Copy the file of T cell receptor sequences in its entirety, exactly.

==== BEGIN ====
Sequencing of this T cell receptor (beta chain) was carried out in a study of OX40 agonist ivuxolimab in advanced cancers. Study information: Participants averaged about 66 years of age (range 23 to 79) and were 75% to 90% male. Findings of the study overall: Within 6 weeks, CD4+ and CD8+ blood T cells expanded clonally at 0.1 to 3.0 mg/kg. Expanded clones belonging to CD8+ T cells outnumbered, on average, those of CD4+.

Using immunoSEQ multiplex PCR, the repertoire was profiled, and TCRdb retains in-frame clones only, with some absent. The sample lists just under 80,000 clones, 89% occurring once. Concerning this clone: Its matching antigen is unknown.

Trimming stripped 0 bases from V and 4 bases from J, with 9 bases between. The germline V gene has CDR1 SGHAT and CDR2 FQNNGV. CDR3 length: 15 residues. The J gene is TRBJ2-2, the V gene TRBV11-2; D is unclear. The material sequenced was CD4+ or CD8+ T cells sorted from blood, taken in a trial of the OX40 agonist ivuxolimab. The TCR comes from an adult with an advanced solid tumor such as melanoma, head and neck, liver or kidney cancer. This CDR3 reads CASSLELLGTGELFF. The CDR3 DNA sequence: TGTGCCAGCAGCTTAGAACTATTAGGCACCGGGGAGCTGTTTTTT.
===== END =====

Sequencing of this T cell receptor (beta chain) was carried out in a study of OX40 agonist ivuxolimab in advanced cancers. Study information: Participants averaged about 66 years of age (range 23 to 79) and were 75% to 90% male. Findings of the study overall: Within 6 weeks, CD4+ and CD8+ blood T cells expanded clonally at 0.1 to 3.0 mg/kg. Expanded clones belonging to CD8+ T cells outnumbered, on average, those of CD4+.

Using immunoSEQ multiplex PCR, the repertoire was profiled, and TCRdb retains in-frame clones only, with some absent. The sample lists just under 80,000 clones, 89% occurring once. Concerning this clone: Its matching antigen is unknown.

Trimming stripped 0 bases from V and 4 bases from J, with 9 bases between. The germline V gene has CDR1 SGHAT and CDR2 FQNNGV. CDR3 length: 15 residues. The J gene is TRBJ2-2, the V gene TRBV11-2; D is unclear. The material sequenced was CD4+ or CD8+ T cells sorted from blood, taken in a trial of the OX40 agonist ivuxolimab. The TCR comes from an adult with an advanced solid tumor such as melanoma, head and neck, liver or kidney cancer. This CDR3 reads CASSLELLGTGELFF. The CDR3 DNA sequence: TGTGCCAGCAGCTTAGAACTATTAGGCACCGGGGAGCTGTTTTTT.